Rebuild a Kubernetes Node Without Downtime

When I built the in-house Kubernetes cluster with Raspberry PIs, I followed the kubeadm instructions and installed Raspberry PI OS on the PIs. It was all good except the RPI OS is 32-bit. Now I want to install a Ubuntu 20.04 Server ARM64 on this PI, below are steps with which I rebuilt the node with Ubuntu and without disrupting the workloads running in my cluster.

First, I didn’t need to shutdown the running node because I’ve got a spare MicroSD card to prepare the Ubuntu image. The instruction for writing the image to the MicroSD card is here. When the card is prepared by the Imager, I kept it in the card reader because I wanted to set the IP address instead of the automatic IP by default. A fixed IP makes more sense if I want to connect to it, right?

To set a static IP in the Ubuntu MicroSD card, open system-boot/network-config file with a text editor and put in something like this:

version: 2
    # Rename the built-in ethernet device to "eth0"
      driver: bcmgenet smsc95xx lan78xx
    set-name: eth0
    addresses: []
      addresses: []
    optional: true

Now the new OS is ready. To gracefully shutdown the node, drain it with

kubectl drain node-name
# wait until it finishes
# the pods on this node will be evicted and re-deployed into other nodes
kubectl delete node node-name

Then I powered down the PI and replaced the MicroSD card with the one I just prepared, then I powered it back on. After a minute or 2, I was able to ssh into the node with

# wipe the previous trusted server signature
ssh-keygen -R
# login, default password is ubuntu and will be changed upon first login
ssh [email protected]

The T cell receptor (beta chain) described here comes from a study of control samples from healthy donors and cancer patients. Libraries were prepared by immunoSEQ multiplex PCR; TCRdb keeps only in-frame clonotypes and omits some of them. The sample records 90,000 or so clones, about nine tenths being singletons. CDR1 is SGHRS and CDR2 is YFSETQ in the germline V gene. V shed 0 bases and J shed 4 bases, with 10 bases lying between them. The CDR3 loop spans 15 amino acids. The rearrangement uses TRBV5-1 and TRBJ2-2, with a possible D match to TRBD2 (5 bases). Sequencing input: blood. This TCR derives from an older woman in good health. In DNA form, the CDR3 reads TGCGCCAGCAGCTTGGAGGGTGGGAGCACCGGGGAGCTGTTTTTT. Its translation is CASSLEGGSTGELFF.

# install ssh key, login with updated password
ssh-copy-id [email protected]

The node needs to be prepared for kubeadm, I used my good old ansible playbook for this task. The ansible-playbook command looks like

ansible-playbook -i inventory/cluster -l node-name kubeadm.yaml

At the moment I have to install less recent versions of docker and kubeadm to keep it compatible with the existing cluster.

When running kubeadm join command I encountered an error message saying CGROUPS_MEMORY: missing. This can be fixed with this. And one more thing is to create a new token from the master node with command:

kubeadm token create

At last the new node can be joined into the cluster with command:

kubeadm join --token xxx     --discovery-token-ca-cert-hash sha256:xxx

The node will then be bootstrapped in a few minutes. I can tell it’s now ARM64

k get node node-name -o yaml |rg arch arm64 arm64


Hybrid Kubernetes Cluster (X86 + ARM)

My old ASUS 15″ laptop bought in 2014. It has a sub-woofer!

The one in the picture was my old laptop, then my daughter’s for a few years. Now she got a nice new 2-in-1 ultra book the school asked us parents to buy, this clunky one was gathering dust on shelves. I tried to sell it but got no one’s attention despite it has got i7 CPU and 16GB of memory.

So I was thinking, this has same amount of memory as 4 x Raspberry PI 4, but I probably won’t be able to sell it to pay for the PIs. Why not just use it as a glorified Raspberry PI? I measured its power consumption and to my surprise, this one with gen 4 i7 only asks for 10W when idle and screen off, not bad at all. In comparison 4 x PI 4 probably need 20W to stay up.

Let’s do it then!

I re-installed the OS with Ubuntu Server 20.04 LTS and prepared it for kubeadm to run with my ansible playbooks here. Since I’ve updated my playbook to let it handle both Raspbian on ARM and Ubuntu on X86_64 it was fairly easy to get the laptop(calling it knode3 afterwards) ready.

I haven’t locked down versions in my playbook so the installed docker and kubeadm are vastly newer than the ones in my existing Raspberry PI cluster so there will be some compatibility issues if I don’t match them. I used the following commands to downgrade docker and kubeadm:

apt remove docker-ce --purge
apt install docker-ce=5:19.03.9~3-0~ubuntu-focal
apt install kubeadm=1.18.13-00